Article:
Electricity cooperative creates debit-card devices for electric meters.
Not all technology companies grow from scientific genius. Some come simply from finding new applications for existing technologies -- just ask Joseph Sloan.
His inspiration? Those debit fare cards used in subways in San Francisco and Washington, D.C., which are sold in flexible denominations for flexible numbers of trips. Why not, Sloan wondered, use the pay-ahead-of-time concept for electric meters and have people buy their electricity before they use it, the same way they buy gasoline and food?
As general manager of an electricity cooperative in Minnesota, Sloan's incentive was the prospect of up-front cash and the elimination of bad debt. Consumers would get more information on their electricity use -- and have increased incentive to conserve.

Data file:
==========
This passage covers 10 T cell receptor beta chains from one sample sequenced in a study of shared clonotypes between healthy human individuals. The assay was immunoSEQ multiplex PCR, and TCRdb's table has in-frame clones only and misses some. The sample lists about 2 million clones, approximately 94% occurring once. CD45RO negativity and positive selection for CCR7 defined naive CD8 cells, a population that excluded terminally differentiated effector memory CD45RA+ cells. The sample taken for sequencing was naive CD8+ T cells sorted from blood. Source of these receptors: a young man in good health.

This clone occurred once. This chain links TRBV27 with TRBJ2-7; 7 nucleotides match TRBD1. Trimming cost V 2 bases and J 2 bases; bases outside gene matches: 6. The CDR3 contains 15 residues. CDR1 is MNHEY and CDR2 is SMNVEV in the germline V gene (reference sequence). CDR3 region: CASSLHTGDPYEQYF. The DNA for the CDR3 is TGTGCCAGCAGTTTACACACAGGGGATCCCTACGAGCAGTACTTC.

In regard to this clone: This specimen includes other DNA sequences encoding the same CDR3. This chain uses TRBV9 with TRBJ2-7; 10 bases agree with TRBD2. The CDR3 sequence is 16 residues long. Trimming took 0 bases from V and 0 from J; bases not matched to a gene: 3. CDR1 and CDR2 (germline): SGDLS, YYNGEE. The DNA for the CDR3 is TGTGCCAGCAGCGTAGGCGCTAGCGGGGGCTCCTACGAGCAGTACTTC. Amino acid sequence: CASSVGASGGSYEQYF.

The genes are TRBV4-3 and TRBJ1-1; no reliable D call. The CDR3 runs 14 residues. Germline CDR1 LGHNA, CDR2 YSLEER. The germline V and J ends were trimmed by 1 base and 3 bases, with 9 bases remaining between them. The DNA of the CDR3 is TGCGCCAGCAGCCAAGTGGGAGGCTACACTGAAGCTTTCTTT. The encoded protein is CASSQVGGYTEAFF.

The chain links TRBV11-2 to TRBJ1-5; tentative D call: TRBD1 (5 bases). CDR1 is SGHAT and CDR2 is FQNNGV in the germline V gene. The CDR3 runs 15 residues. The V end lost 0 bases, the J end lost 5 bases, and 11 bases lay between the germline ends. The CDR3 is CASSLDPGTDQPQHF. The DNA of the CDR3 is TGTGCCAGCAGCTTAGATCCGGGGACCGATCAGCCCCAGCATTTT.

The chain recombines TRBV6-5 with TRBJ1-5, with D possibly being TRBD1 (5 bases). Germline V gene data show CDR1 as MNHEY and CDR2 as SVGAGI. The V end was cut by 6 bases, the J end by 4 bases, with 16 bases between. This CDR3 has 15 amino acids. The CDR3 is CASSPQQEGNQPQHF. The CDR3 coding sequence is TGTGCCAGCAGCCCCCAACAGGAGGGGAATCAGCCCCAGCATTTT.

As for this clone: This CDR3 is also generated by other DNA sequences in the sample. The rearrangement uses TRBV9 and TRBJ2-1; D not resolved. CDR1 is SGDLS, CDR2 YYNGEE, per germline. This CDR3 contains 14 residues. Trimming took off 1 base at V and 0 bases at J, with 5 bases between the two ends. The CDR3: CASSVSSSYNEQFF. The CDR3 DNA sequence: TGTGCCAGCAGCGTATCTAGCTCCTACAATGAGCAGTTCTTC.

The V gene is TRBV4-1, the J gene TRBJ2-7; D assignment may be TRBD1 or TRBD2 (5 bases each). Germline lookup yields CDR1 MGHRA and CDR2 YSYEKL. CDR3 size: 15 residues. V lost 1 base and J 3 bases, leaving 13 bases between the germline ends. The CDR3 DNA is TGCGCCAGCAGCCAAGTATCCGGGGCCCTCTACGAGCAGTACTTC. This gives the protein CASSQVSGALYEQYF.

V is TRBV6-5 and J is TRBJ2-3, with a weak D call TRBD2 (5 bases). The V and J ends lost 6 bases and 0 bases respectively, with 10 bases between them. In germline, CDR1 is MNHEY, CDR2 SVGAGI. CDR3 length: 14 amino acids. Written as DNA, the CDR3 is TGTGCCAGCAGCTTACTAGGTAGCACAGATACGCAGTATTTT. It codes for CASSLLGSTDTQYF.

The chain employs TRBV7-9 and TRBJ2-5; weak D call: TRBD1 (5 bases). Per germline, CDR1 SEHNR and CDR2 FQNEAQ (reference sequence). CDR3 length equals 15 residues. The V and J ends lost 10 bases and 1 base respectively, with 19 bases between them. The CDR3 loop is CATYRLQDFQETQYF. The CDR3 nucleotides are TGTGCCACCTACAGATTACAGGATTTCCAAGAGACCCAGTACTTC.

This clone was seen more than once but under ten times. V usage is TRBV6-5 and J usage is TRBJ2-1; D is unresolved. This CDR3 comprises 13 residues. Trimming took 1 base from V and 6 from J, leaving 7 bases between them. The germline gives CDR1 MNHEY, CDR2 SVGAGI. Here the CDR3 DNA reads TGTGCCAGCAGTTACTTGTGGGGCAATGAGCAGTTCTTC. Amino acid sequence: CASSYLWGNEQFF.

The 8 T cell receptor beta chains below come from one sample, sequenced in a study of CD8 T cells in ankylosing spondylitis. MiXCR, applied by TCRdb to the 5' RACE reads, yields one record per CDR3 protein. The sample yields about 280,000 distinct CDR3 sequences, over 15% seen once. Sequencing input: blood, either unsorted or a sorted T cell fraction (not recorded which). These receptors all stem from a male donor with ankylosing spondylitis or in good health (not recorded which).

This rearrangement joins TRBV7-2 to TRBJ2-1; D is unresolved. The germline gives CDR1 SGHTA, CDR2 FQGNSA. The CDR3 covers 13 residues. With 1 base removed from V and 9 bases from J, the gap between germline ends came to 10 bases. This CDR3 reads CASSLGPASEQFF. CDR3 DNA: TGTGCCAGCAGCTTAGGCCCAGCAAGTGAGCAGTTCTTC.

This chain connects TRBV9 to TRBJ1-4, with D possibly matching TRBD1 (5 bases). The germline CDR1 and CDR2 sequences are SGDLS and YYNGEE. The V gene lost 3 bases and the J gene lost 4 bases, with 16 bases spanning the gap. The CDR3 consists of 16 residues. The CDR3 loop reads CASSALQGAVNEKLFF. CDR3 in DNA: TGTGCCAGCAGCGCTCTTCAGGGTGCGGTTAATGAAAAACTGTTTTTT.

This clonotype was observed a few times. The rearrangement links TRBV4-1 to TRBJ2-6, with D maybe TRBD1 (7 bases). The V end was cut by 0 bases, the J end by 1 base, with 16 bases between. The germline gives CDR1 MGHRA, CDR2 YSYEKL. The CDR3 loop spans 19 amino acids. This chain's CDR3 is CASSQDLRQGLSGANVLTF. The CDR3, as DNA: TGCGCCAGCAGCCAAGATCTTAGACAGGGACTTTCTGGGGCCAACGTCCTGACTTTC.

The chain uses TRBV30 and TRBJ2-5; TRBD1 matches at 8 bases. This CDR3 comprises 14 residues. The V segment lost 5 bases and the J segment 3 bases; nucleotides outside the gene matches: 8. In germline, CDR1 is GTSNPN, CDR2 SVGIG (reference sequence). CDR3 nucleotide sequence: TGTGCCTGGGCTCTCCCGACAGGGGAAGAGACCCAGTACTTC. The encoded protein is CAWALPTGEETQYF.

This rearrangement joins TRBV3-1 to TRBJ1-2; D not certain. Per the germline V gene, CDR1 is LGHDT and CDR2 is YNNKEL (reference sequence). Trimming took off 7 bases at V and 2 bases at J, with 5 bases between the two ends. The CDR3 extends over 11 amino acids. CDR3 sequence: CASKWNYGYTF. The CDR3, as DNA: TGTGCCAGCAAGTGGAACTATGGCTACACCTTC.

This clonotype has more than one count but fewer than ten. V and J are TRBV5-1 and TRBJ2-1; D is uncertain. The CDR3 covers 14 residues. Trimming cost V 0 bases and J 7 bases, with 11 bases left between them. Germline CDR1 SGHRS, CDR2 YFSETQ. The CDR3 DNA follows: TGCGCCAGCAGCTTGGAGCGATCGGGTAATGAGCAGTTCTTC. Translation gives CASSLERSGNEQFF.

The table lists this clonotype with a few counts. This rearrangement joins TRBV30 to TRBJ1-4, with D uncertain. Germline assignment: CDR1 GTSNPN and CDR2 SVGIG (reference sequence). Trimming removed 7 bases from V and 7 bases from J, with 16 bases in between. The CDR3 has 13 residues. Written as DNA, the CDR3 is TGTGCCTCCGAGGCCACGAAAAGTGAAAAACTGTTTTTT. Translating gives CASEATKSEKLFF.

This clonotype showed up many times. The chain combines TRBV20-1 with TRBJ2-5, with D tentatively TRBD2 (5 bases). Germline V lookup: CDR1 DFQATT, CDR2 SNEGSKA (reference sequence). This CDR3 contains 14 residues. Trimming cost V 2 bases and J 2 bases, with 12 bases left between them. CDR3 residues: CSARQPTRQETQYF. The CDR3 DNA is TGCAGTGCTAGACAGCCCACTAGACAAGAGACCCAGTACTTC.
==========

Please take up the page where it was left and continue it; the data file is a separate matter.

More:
The debit-card devices, called PowerStats, were developed for CIC Systems, in Brentwood, Tenn., by staff members of Sloan's co-op and financial partner Kansas Gas & Electric. Fifty-three utilities nationwide and about a half dozen foreign countries to date have participated in the development and the testing of the devices.